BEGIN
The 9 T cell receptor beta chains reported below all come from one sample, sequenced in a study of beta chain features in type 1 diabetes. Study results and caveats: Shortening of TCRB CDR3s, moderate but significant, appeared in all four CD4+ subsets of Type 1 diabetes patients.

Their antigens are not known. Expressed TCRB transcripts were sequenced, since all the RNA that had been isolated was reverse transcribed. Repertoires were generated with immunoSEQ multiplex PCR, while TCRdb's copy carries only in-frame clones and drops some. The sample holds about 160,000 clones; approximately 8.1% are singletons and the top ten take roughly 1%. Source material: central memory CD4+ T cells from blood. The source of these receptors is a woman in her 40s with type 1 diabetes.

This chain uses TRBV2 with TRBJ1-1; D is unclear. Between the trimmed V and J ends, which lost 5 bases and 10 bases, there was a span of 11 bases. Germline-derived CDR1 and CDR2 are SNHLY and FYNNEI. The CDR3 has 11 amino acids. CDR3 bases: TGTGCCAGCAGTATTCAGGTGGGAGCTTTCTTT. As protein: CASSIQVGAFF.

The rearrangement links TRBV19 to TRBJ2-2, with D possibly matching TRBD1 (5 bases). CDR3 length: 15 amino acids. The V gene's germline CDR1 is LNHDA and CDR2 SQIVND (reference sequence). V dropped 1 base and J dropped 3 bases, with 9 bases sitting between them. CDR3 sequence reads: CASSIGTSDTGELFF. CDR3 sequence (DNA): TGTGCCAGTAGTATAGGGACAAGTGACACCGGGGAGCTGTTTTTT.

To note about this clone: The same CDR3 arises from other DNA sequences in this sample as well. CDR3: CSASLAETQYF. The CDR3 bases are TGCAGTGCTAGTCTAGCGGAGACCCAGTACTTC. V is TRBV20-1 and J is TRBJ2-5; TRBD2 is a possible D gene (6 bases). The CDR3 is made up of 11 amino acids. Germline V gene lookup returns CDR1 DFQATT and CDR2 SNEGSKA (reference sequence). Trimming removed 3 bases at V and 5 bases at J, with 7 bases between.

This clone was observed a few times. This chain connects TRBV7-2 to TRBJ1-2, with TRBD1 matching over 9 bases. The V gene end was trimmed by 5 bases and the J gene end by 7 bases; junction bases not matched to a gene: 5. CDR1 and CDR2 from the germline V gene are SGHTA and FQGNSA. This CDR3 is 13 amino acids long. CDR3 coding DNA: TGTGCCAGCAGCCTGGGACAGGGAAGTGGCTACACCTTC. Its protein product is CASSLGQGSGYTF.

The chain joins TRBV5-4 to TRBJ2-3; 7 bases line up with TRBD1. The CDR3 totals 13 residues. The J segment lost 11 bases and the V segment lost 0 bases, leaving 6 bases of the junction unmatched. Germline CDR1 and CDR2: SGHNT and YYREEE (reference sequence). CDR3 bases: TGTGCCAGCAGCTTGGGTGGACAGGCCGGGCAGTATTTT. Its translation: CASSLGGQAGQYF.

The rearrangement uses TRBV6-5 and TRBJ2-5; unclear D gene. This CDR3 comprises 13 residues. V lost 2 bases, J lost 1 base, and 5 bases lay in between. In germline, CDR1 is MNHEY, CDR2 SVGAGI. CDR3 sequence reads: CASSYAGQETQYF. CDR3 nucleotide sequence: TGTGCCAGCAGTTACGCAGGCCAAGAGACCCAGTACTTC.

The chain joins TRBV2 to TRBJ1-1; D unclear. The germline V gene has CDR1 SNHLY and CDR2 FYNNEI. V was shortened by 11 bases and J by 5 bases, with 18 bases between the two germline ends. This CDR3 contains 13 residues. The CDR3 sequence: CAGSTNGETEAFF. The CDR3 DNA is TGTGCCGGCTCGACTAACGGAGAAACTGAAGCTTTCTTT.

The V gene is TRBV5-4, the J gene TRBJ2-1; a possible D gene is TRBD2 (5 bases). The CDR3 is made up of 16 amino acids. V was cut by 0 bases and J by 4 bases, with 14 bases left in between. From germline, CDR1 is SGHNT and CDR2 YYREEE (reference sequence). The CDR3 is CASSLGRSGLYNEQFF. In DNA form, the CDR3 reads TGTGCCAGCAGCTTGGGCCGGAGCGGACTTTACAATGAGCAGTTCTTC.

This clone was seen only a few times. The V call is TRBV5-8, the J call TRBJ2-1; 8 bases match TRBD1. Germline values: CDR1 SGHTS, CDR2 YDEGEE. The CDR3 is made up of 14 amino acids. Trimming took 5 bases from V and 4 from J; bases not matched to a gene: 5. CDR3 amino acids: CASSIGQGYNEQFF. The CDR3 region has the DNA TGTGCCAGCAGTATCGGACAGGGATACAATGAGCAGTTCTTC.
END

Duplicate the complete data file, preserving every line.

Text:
The 9 T cell receptor beta chains reported below all come from one sample, sequenced in a study of beta chain features in type 1 diabetes. Study results and caveats: Shortening of TCRB CDR3s, moderate but significant, appeared in all four CD4+ subsets of Type 1 diabetes patients.

Their antigens are not known. Expressed TCRB transcripts were sequenced, since all the RNA that had been isolated was reverse transcribed. Repertoires were generated with immunoSEQ multiplex PCR, while TCRdb's copy carries only in-frame clones and drops some. The sample holds about 160,000 clones; approximately 8.1% are singletons and the top ten take roughly 1%. Source material: central memory CD4+ T cells from blood. The source of these receptors is a woman in her 40s with type 1 diabetes.

This chain uses TRBV2 with TRBJ1-1; D is unclear. Between the trimmed V and J ends, which lost 5 bases and 10 bases, there was a span of 11 bases. Germline-derived CDR1 and CDR2 are SNHLY and FYNNEI. The CDR3 has 11 amino acids. CDR3 bases: TGTGCCAGCAGTATTCAGGTGGGAGCTTTCTTT. As protein: CASSIQVGAFF.

The rearrangement links TRBV19 to TRBJ2-2, with D possibly matching TRBD1 (5 bases). CDR3 length: 15 amino acids. The V gene's germline CDR1 is LNHDA and CDR2 SQIVND (reference sequence). V dropped 1 base and J dropped 3 bases, with 9 bases sitting between them. CDR3 sequence reads: CASSIGTSDTGELFF. CDR3 sequence (DNA): TGTGCCAGTAGTATAGGGACAAGTGACACCGGGGAGCTGTTTTTT.

To note about this clone: The same CDR3 arises from other DNA sequences in this sample as well. CDR3: CSASLAETQYF. The CDR3 bases are TGCAGTGCTAGTCTAGCGGAGACCCAGTACTTC. V is TRBV20-1 and J is TRBJ2-5; TRBD2 is a possible D gene (6 bases). The CDR3 is made up of 11 amino acids. Germline V gene lookup returns CDR1 DFQATT and CDR2 SNEGSKA (reference sequence). Trimming removed 3 bases at V and 5 bases at J, with 7 bases between.

This clone was observed a few times. This chain connects TRBV7-2 to TRBJ1-2, with TRBD1 matching over 9 bases. The V gene end was trimmed by 5 bases and the J gene end by 7 bases; junction bases not matched to a gene: 5. CDR1 and CDR2 from the germline V gene are SGHTA and FQGNSA. This CDR3 is 13 amino acids long. CDR3 coding DNA: TGTGCCAGCAGCCTGGGACAGGGAAGTGGCTACACCTTC. Its protein product is CASSLGQGSGYTF.

The chain joins TRBV5-4 to TRBJ2-3; 7 bases line up with TRBD1. The CDR3 totals 13 residues. The J segment lost 11 bases and the V segment lost 0 bases, leaving 6 bases of the junction unmatched. Germline CDR1 and CDR2: SGHNT and YYREEE (reference sequence). CDR3 bases: TGTGCCAGCAGCTTGGGTGGACAGGCCGGGCAGTATTTT. Its translation: CASSLGGQAGQYF.

The rearrangement uses TRBV6-5 and TRBJ2-5; unclear D gene. This CDR3 comprises 13 residues. V lost 2 bases, J lost 1 base, and 5 bases lay in between. In germline, CDR1 is MNHEY, CDR2 SVGAGI. CDR3 sequence reads: CASSYAGQETQYF. CDR3 nucleotide sequence: TGTGCCAGCAGTTACGCAGGCCAAGAGACCCAGTACTTC.

The chain joins TRBV2 to TRBJ1-1; D unclear. The germline V gene has CDR1 SNHLY and CDR2 FYNNEI. V was shortened by 11 bases and J by 5 bases, with 18 bases between the two germline ends. This CDR3 contains 13 residues. The CDR3 sequence: CAGSTNGETEAFF. The CDR3 DNA is TGTGCCGGCTCGACTAACGGAGAAACTGAAGCTTTCTTT.

The V gene is TRBV5-4, the J gene TRBJ2-1; a possible D gene is TRBD2 (5 bases). The CDR3 is made up of 16 amino acids. V was cut by 0 bases and J by 4 bases, with 14 bases left in between. From germline, CDR1 is SGHNT and CDR2 YYREEE (reference sequence). The CDR3 is CASSLGRSGLYNEQFF. In DNA form, the CDR3 reads TGTGCCAGCAGCTTGGGCCGGAGCGGACTTTACAATGAGCAGTTCTTC.

This clone was seen only a few times. The V call is TRBV5-8, the J call TRBJ2-1; 8 bases match TRBD1. Germline values: CDR1 SGHTS, CDR2 YDEGEE. The CDR3 is made up of 14 amino acids. Trimming took 5 bases from V and 4 from J; bases not matched to a gene: 5. CDR3 amino acids: CASSIGQGYNEQFF. The CDR3 region has the DNA TGTGCCAGCAGTATCGGACAGGGATACAATGAGCAGTTCTTC.